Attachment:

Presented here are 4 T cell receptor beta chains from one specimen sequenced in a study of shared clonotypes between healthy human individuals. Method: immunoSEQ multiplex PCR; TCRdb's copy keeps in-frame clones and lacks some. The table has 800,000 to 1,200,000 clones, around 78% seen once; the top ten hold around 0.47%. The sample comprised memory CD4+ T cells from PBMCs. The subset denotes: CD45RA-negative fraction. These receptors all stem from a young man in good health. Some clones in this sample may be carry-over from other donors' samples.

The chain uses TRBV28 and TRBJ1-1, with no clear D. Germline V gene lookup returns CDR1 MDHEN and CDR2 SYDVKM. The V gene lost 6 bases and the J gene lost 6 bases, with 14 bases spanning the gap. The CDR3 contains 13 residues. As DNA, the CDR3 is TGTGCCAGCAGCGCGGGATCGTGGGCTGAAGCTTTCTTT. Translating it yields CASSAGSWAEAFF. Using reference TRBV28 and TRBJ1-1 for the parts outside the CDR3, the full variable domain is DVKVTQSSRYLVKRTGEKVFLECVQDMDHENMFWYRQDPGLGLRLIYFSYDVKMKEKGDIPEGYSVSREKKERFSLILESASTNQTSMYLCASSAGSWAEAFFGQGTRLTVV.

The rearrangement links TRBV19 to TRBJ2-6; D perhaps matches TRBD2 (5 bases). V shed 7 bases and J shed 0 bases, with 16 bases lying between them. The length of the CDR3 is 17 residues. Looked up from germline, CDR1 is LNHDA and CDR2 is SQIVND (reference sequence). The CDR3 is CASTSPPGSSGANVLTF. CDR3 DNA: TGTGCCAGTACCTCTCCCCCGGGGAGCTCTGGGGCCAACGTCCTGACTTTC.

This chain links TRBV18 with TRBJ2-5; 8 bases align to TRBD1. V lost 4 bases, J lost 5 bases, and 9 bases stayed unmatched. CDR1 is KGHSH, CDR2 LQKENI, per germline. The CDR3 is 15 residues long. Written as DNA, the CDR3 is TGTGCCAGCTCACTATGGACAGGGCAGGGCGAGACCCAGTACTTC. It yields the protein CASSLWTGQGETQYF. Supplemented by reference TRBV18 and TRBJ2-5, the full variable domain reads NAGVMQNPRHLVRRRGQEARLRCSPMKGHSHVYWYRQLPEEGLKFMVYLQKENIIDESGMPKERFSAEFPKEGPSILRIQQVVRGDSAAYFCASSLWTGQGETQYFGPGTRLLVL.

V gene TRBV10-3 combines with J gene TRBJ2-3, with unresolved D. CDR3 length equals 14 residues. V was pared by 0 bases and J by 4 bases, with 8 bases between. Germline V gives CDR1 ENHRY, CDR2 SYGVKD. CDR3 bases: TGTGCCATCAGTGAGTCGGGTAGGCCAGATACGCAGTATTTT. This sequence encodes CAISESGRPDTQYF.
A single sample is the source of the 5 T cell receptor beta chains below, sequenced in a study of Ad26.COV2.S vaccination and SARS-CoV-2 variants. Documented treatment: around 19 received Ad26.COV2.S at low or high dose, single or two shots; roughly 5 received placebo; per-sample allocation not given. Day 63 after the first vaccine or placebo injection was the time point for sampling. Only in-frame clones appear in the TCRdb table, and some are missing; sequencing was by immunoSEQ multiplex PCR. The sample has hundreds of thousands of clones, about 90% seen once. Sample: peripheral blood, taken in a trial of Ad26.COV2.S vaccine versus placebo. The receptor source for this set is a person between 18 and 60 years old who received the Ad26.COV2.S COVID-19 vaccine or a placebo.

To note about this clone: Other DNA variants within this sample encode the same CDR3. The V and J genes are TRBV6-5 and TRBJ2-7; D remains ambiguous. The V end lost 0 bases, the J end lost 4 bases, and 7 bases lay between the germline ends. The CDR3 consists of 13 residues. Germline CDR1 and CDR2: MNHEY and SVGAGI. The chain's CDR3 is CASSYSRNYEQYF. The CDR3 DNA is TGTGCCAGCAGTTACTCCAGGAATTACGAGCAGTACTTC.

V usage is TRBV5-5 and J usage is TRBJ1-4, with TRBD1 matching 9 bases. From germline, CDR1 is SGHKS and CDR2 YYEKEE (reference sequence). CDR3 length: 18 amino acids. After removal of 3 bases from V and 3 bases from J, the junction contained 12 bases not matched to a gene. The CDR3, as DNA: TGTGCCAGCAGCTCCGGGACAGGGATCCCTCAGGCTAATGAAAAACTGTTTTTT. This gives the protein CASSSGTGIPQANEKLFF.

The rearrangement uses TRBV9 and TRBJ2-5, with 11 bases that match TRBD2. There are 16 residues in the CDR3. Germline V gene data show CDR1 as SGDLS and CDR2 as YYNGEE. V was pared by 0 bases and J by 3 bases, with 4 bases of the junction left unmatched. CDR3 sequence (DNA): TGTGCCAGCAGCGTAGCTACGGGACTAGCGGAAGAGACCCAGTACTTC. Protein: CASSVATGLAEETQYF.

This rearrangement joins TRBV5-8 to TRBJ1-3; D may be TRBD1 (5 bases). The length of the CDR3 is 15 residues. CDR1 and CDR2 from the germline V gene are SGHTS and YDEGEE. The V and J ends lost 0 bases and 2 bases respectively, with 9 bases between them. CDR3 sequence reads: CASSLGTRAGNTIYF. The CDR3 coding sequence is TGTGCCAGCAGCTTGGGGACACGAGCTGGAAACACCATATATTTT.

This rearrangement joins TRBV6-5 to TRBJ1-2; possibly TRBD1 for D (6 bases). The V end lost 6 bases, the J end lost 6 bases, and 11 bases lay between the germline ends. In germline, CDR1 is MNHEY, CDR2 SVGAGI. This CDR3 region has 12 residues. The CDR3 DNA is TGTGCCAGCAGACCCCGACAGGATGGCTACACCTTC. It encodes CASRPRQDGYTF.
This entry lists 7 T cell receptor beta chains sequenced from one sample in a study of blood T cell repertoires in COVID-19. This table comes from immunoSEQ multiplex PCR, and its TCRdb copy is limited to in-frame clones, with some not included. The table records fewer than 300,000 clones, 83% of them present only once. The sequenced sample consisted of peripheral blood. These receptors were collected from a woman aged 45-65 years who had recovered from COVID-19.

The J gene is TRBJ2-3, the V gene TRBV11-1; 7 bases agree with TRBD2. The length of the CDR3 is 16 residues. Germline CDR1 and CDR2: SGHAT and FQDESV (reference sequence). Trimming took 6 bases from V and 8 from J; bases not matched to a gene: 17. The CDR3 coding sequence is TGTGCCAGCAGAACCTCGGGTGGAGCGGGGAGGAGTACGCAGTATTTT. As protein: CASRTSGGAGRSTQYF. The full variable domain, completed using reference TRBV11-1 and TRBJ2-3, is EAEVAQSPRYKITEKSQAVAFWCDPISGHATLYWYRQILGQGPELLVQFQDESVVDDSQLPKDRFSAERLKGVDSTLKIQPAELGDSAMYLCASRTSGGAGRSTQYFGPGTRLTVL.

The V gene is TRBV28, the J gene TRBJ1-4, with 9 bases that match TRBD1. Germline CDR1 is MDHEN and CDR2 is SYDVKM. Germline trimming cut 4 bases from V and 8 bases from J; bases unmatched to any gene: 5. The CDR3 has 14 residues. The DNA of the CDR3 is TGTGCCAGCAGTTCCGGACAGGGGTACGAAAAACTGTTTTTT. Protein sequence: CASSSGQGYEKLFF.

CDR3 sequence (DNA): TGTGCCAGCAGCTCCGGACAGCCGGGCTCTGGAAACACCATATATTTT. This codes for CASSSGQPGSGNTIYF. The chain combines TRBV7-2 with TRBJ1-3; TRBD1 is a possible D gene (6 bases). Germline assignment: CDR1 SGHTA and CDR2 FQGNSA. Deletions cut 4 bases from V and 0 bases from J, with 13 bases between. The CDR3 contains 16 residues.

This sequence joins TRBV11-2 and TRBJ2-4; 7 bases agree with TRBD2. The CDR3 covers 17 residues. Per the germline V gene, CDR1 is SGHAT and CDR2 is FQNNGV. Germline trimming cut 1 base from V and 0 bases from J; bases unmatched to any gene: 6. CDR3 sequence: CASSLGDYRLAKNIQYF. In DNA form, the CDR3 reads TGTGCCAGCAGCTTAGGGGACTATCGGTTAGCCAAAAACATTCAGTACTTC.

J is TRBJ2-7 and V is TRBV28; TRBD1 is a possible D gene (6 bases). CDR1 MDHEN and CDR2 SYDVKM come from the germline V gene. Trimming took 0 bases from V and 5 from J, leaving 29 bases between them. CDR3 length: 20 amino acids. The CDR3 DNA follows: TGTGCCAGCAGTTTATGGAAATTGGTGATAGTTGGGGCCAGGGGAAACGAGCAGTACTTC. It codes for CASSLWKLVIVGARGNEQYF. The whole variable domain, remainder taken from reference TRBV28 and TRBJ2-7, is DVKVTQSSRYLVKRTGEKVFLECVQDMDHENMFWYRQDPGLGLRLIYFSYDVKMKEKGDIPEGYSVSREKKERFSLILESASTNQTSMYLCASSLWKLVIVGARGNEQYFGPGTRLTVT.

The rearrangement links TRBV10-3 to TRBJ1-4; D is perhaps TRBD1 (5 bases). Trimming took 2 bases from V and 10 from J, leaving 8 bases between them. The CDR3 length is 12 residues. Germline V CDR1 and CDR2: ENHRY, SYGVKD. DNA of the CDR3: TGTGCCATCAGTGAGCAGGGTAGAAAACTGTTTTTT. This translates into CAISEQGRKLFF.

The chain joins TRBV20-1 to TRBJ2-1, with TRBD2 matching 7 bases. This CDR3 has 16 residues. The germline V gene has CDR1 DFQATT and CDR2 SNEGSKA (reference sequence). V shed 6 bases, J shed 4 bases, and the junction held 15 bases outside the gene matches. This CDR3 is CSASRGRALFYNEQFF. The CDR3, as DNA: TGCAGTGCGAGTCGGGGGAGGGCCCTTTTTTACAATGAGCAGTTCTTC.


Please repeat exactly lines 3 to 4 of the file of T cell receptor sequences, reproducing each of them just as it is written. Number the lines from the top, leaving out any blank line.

The rearrangement links TRBV19 to TRBJ2-6; D perhaps matches TRBD2 (5 bases). V shed 7 bases and J shed 0 bases, with 16 bases lying between them. The length of the CDR3 is 17 residues. Looked up from germline, CDR1 is LNHDA and CDR2 is SQIVND (reference sequence). The CDR3 is CASTSPPGSSGANVLTF. CDR3 DNA: TGTGCCAGTACCTCTCCCCCGGGGAGCTCTGGGGCCAACGTCCTGACTTTC.

This chain links TRBV18 with TRBJ2-5; 8 bases align to TRBD1. V lost 4 bases, J lost 5 bases, and 9 bases stayed unmatched. CDR1 is KGHSH, CDR2 LQKENI, per germline. The CDR3 is 15 residues long. Written as DNA, the CDR3 is TGTGCCAGCTCACTATGGACAGGGCAGGGCGAGACCCAGTACTTC. It yields the protein CASSLWTGQGETQYF. Supplemented by reference TRBV18 and TRBJ2-5, the full variable domain reads NAGVMQNPRHLVRRRGQEARLRCSPMKGHSHVYWYRQLPEEGLKFMVYLQKENIIDESGMPKERFSAEFPKEGPSILRIQQVVRGDSAAYFCASSLWTGQGETQYFGPGTRLLVL.